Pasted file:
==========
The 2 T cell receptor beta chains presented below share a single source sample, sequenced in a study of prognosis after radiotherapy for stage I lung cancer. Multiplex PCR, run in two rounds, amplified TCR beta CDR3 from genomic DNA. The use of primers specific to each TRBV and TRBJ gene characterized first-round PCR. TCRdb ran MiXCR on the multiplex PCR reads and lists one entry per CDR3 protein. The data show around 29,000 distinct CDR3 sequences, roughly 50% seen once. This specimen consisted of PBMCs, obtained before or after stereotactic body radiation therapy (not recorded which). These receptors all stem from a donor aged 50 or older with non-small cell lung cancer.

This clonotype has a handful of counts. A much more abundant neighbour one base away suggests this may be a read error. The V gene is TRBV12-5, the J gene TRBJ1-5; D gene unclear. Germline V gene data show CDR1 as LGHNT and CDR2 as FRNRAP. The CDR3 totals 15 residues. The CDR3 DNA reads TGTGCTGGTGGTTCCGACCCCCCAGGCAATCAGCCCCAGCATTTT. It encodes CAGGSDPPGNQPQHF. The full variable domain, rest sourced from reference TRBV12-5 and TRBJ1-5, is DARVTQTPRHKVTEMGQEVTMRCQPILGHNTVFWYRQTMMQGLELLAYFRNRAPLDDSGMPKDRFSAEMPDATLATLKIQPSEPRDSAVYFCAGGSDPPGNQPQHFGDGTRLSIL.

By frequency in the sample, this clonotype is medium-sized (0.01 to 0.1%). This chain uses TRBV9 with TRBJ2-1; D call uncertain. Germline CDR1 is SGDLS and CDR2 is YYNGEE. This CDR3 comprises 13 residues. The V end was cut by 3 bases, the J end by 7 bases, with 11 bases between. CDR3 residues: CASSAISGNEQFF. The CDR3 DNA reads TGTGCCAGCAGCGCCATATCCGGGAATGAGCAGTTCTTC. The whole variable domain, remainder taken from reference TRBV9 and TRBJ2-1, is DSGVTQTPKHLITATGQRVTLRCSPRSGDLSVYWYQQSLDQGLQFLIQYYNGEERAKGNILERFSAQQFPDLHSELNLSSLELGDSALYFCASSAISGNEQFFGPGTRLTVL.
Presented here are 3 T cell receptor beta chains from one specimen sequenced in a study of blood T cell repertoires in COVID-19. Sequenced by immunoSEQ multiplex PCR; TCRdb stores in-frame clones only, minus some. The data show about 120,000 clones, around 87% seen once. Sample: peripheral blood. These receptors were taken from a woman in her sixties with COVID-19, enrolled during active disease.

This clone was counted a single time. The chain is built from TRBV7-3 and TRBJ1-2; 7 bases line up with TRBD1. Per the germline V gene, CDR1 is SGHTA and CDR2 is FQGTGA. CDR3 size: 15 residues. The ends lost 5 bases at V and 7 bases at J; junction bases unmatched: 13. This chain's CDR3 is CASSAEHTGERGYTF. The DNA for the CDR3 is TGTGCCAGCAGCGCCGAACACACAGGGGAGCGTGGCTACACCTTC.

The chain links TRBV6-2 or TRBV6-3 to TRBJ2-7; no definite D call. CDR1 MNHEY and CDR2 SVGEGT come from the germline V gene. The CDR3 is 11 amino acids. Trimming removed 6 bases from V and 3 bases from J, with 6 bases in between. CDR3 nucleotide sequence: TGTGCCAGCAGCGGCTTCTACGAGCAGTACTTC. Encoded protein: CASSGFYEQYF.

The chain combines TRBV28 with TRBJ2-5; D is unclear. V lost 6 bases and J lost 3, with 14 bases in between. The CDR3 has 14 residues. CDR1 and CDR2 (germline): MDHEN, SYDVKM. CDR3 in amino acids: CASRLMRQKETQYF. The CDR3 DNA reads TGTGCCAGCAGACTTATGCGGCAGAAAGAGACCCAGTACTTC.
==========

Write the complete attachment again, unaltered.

The 2 T cell receptor beta chains presented below share a single source sample, sequenced in a study of prognosis after radiotherapy for stage I lung cancer. Multiplex PCR, run in two rounds, amplified TCR beta CDR3 from genomic DNA. The use of primers specific to each TRBV and TRBJ gene characterized first-round PCR. TCRdb ran MiXCR on the multiplex PCR reads and lists one entry per CDR3 protein. The data show around 29,000 distinct CDR3 sequences, roughly 50% seen once. This specimen consisted of PBMCs, obtained before or after stereotactic body radiation therapy (not recorded which). These receptors all stem from a donor aged 50 or older with non-small cell lung cancer.

This clonotype has a handful of counts. A much more abundant neighbour one base away suggests this may be a read error. The V gene is TRBV12-5, the J gene TRBJ1-5; D gene unclear. Germline V gene data show CDR1 as LGHNT and CDR2 as FRNRAP. The CDR3 totals 15 residues. The CDR3 DNA reads TGTGCTGGTGGTTCCGACCCCCCAGGCAATCAGCCCCAGCATTTT. It encodes CAGGSDPPGNQPQHF. The full variable domain, rest sourced from reference TRBV12-5 and TRBJ1-5, is DARVTQTPRHKVTEMGQEVTMRCQPILGHNTVFWYRQTMMQGLELLAYFRNRAPLDDSGMPKDRFSAEMPDATLATLKIQPSEPRDSAVYFCAGGSDPPGNQPQHFGDGTRLSIL.

By frequency in the sample, this clonotype is medium-sized (0.01 to 0.1%). This chain uses TRBV9 with TRBJ2-1; D call uncertain. Germline CDR1 is SGDLS and CDR2 is YYNGEE. This CDR3 comprises 13 residues. The V end was cut by 3 bases, the J end by 7 bases, with 11 bases between. CDR3 residues: CASSAISGNEQFF. The CDR3 DNA reads TGTGCCAGCAGCGCCATATCCGGGAATGAGCAGTTCTTC. The whole variable domain, remainder taken from reference TRBV9 and TRBJ2-1, is DSGVTQTPKHLITATGQRVTLRCSPRSGDLSVYWYQQSLDQGLQFLIQYYNGEERAKGNILERFSAQQFPDLHSELNLSSLELGDSALYFCASSAISGNEQFFGPGTRLTVL.
Presented here are 3 T cell receptor beta chains from one specimen sequenced in a study of blood T cell repertoires in COVID-19. Sequenced by immunoSEQ multiplex PCR; TCRdb stores in-frame clones only, minus some. The data show about 120,000 clones, around 87% seen once. Sample: peripheral blood. These receptors were taken from a woman in her sixties with COVID-19, enrolled during active disease.

This clone was counted a single time. The chain is built from TRBV7-3 and TRBJ1-2; 7 bases line up with TRBD1. Per the germline V gene, CDR1 is SGHTA and CDR2 is FQGTGA. CDR3 size: 15 residues. The ends lost 5 bases at V and 7 bases at J; junction bases unmatched: 13. This chain's CDR3 is CASSAEHTGERGYTF. The DNA for the CDR3 is TGTGCCAGCAGCGCCGAACACACAGGGGAGCGTGGCTACACCTTC.

The chain links TRBV6-2 or TRBV6-3 to TRBJ2-7; no definite D call. CDR1 MNHEY and CDR2 SVGEGT come from the germline V gene. The CDR3 is 11 amino acids. Trimming removed 6 bases from V and 3 bases from J, with 6 bases in between. CDR3 nucleotide sequence: TGTGCCAGCAGCGGCTTCTACGAGCAGTACTTC. Encoded protein: CASSGFYEQYF.

The chain combines TRBV28 with TRBJ2-5; D is unclear. V lost 6 bases and J lost 3, with 14 bases in between. The CDR3 has 14 residues. CDR1 and CDR2 (germline): MDHEN, SYDVKM. CDR3 in amino acids: CASRLMRQKETQYF. The CDR3 DNA reads TGTGCCAGCAGACTTATGCGGCAGAAAGAGACCCAGTACTTC.